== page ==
This week, George W. Bush made a serious run at another award.
In May, the Bush Administration, through the Interior Department, declared that the polar bear is an endangered species, worthy of protection. It was, perhaps, the most decent act of the Administration in its nearly 8 years of existence.
However, lest you worry that the Administration was mellowing in its dotage (a smidgen more than 7 months to go!), that same Bush Administration Interior Department issued rules that allow oil companies to "accidently" annoy or harm polar bears and Pacific walruses during their pursuit of sources of oil and natural gas.
Yup, the Bushies are saying what you think they are saying - it's ok to kill endangered species if you are an energy company looking for more profits.
I don't think that I've ever used the word "craven" to describe a Crappie Award winner, but it fits here. Yet amazingly enough, Bush didn't win this week's award.
He didn't win because of Maricopa County Sheriff Joe Arpaio, who, in a "poetic justice" moment, wins the award for a shamelessly hypocritical reverse inward twisting bellyflop of a flip-flop during a fishing expedition.
To be completely honest, however, the fishing expedition was of the "political vendetta" variety, not the "beers and bait on a boat" variety.
Earlier this spring, Arpaio's office submitted a public records request for months worth of City of Phoenix emails, including those of Mayor Phil Gordon and Chief of Police Jack Harris. The justification given at the time of the request was that the records were necessary to an investigation into whether some of Arpaio's deputies have engaged in racial profiling.
The records were made available to some of Arpaio's deputies this week. The deputies, per City of Phoenix policy, were able to scan the documents at the City's Public Records counter, and were able to do so at no cost (unlike their own office, bastion of government transparency that it is, which charges 50 cents per page.
(On those rare occasions when they fulfill a public records request.)
Anyway, the tiff between Mayor Gordon and Sheriff Arpaio being newsworthy around these parts, the deputies' activities at the City attracted a contingent of media, including a representative of The Phoenix New Times.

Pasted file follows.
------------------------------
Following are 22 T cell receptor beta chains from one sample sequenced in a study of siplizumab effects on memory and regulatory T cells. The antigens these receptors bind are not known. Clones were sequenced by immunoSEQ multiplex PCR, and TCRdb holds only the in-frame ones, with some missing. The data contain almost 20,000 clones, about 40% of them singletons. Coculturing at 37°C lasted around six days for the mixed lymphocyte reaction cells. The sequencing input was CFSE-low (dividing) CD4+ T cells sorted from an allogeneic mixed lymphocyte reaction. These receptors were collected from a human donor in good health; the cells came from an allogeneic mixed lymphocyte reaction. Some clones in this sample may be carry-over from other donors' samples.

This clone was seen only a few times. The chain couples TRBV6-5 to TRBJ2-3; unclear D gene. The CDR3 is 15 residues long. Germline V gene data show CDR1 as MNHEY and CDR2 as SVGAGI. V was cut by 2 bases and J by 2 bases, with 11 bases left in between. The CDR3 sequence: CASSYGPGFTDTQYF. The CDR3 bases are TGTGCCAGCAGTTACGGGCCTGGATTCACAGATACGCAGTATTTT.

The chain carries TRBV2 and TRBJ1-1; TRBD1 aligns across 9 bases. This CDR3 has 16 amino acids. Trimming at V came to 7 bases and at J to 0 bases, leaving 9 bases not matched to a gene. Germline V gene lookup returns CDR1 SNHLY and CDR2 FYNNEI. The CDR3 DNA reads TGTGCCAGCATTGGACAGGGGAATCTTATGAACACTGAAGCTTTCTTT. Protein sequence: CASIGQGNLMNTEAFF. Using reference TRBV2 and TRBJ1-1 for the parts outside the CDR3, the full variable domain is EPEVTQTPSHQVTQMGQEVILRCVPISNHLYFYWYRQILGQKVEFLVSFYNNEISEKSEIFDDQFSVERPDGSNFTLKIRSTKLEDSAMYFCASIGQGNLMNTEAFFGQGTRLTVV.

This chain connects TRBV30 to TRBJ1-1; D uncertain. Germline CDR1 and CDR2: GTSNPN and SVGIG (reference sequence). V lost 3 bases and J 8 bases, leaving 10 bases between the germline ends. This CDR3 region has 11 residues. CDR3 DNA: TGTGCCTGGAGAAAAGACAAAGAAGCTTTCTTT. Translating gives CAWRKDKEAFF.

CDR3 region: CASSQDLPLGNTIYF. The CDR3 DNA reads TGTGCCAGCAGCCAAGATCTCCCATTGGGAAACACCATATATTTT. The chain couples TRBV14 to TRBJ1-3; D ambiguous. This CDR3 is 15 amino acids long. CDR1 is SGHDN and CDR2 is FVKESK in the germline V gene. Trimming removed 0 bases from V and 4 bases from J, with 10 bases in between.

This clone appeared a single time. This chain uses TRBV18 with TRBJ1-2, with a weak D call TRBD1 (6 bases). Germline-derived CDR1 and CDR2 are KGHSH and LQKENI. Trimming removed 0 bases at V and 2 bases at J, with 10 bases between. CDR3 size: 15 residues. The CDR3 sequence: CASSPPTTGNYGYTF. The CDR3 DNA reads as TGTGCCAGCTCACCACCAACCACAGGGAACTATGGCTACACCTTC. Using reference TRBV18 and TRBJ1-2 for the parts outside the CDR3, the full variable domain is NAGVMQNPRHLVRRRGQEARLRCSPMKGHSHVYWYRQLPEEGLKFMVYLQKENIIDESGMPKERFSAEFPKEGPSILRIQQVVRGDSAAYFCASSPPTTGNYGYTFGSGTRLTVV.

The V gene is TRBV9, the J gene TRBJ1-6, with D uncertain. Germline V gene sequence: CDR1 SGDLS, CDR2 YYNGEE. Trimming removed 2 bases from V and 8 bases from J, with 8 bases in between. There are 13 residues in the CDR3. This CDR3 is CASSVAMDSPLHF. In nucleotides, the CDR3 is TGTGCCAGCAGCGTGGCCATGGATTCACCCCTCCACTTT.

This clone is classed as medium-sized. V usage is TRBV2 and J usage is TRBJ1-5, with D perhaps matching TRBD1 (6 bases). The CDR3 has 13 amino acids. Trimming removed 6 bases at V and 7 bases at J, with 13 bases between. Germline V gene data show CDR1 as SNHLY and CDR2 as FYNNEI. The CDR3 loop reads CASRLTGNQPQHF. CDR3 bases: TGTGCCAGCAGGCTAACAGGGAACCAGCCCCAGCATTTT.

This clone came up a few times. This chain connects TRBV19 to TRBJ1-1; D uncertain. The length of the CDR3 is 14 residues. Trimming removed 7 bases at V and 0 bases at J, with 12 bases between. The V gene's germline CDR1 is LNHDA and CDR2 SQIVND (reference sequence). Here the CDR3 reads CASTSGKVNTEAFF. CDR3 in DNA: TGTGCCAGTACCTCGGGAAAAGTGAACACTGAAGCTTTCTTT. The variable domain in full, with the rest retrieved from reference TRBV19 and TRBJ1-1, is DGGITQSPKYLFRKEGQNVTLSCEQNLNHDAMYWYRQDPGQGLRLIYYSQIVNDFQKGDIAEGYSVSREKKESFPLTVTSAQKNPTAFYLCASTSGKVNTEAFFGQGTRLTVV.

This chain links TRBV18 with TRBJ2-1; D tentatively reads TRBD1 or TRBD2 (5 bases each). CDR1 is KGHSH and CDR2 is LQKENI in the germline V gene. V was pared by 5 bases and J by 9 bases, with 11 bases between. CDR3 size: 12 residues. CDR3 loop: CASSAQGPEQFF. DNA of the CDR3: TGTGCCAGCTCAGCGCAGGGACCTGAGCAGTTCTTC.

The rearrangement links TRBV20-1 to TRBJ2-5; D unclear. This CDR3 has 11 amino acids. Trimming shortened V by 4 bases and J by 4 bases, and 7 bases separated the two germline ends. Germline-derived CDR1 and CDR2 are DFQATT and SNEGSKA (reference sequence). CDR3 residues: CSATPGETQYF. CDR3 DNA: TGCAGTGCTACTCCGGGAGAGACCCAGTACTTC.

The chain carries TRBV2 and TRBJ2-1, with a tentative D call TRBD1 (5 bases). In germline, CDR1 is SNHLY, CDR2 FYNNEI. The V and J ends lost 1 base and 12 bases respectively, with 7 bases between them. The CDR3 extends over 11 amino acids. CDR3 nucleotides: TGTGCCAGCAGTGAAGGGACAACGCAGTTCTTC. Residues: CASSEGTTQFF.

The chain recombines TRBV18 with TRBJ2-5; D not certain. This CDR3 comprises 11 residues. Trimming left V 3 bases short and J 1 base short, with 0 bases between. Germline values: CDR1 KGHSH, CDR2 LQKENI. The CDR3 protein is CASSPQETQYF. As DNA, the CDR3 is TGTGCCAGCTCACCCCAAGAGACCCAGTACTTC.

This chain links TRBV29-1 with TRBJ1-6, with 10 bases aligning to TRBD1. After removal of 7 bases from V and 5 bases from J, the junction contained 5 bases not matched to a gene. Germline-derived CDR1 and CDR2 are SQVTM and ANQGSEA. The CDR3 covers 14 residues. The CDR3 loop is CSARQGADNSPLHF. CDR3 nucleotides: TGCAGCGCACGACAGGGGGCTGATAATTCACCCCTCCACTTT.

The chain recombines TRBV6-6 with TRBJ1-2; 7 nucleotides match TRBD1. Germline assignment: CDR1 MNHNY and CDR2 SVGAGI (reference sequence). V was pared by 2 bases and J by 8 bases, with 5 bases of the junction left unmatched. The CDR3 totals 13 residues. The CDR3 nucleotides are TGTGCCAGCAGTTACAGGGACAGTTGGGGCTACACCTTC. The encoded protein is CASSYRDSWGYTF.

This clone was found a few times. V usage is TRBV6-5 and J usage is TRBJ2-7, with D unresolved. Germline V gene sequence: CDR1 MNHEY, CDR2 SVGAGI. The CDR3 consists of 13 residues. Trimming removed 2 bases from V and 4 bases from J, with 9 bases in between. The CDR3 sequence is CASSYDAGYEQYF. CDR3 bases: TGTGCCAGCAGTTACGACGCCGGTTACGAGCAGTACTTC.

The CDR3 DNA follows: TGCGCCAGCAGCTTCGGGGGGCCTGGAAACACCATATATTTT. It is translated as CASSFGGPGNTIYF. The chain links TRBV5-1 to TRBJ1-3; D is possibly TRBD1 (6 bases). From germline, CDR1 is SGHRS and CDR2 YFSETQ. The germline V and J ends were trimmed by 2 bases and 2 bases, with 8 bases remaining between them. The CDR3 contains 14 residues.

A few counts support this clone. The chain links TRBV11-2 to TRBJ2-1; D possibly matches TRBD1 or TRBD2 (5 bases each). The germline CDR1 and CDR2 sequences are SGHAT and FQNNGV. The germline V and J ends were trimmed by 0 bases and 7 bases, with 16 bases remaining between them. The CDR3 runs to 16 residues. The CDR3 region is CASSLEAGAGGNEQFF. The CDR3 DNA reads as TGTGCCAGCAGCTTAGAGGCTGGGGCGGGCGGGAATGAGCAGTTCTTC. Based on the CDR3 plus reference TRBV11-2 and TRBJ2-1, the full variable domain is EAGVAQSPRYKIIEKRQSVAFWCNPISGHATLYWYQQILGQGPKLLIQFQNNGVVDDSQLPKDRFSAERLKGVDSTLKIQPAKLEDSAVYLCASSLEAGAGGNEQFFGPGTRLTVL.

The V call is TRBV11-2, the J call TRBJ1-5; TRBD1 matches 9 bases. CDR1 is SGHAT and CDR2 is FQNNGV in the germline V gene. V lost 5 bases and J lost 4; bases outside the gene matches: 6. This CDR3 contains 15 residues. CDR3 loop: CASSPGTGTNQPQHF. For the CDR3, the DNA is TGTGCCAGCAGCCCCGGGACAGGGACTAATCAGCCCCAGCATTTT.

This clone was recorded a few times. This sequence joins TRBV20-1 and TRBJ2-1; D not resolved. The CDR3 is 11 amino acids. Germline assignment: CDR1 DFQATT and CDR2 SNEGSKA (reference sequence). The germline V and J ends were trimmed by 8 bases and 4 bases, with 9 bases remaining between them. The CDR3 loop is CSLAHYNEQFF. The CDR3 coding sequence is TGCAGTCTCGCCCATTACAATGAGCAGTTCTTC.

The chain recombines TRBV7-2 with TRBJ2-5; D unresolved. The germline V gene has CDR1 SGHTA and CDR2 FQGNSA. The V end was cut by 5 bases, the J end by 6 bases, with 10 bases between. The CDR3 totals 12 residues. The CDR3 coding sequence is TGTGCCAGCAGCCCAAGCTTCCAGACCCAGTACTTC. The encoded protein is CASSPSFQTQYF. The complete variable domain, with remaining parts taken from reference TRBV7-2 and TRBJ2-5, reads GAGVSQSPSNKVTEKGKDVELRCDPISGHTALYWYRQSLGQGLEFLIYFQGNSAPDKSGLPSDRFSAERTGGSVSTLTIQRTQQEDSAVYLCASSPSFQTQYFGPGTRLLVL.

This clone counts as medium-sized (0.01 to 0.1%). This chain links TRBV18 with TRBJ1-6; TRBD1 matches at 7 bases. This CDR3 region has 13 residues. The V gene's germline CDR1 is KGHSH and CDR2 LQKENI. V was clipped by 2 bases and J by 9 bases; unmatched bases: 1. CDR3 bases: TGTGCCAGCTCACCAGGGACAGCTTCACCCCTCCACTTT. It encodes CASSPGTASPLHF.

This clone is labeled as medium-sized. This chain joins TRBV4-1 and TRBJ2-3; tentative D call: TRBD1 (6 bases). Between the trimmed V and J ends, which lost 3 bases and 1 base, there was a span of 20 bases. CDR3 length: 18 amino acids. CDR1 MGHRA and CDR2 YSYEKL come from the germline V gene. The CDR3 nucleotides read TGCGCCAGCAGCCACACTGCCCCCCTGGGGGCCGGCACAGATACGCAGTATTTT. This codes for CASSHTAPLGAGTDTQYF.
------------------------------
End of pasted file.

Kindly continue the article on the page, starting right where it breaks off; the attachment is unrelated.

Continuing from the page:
Things started going south from there.
This was the same Phoenix New Times that had two of its publishers/journalists arrested by Arpaio for daring to criticize him in print.
And, in keeping with what is apparently a standing MCSO policy, the deputies soon were threatening to arrest the New Times' reporter, Ray Stern.
His alleged crime?
Trying to do the same thing that they were doing, examine public records.
The situation rapidly degenerated with a rep from the Phoenix City Attorney's office and multiple Phoenix PD officials stepping in and advising the deputies that public records are just that, *public*, and can be viewed by any member of the public.
Even those that work for the New Times.
For this breathtakingly twisted flip-flop (keeping his own public records away from the public as much as possible, while using public records laws to harass his political adversary) that created a situation that endangered a law-abiding member of the media, countless City of Phoenix employees who were just trying to do their jobs while attempting to defuse a volatile situation, and the members of the public who were also attempting to do business with the City of Phoenix that day, Joe Arpaio is awarded a particularly pungent JS McCain Crappie Award.
I do have one question, legal scholar that I'm not -
If Arpaio's office needed the records for a real investigation, why didn't they just get a search warrant? Then they would have had to deal with the inconvenience of having to conduct their examinations in public or of having the press looking over their shoulders while doing so.
Just askin'... :)
Also, be sure to visit Desert Beacon to find out the winner of the least-coveted award in the West, her Sunday Morning Deck Bass Award!
She calls it the least desired in "Northern Nevada", but she's underestimating her influence - receipt of her award is dreaded by two-faced politicos not just in her backyard, but all over the Mountain West and stretching all the way to D.C.
More background -
The New Times has a copy of an internal MCSO memo on the incident. It can best be described as, ummm..."artful." If the MCSO officials involved in the incident were painted any more heroically, the memo would be the script for a Chuck Norris TV show or movie.
AZ Republic coverage of the incident here; it's a blog entry, not a news story.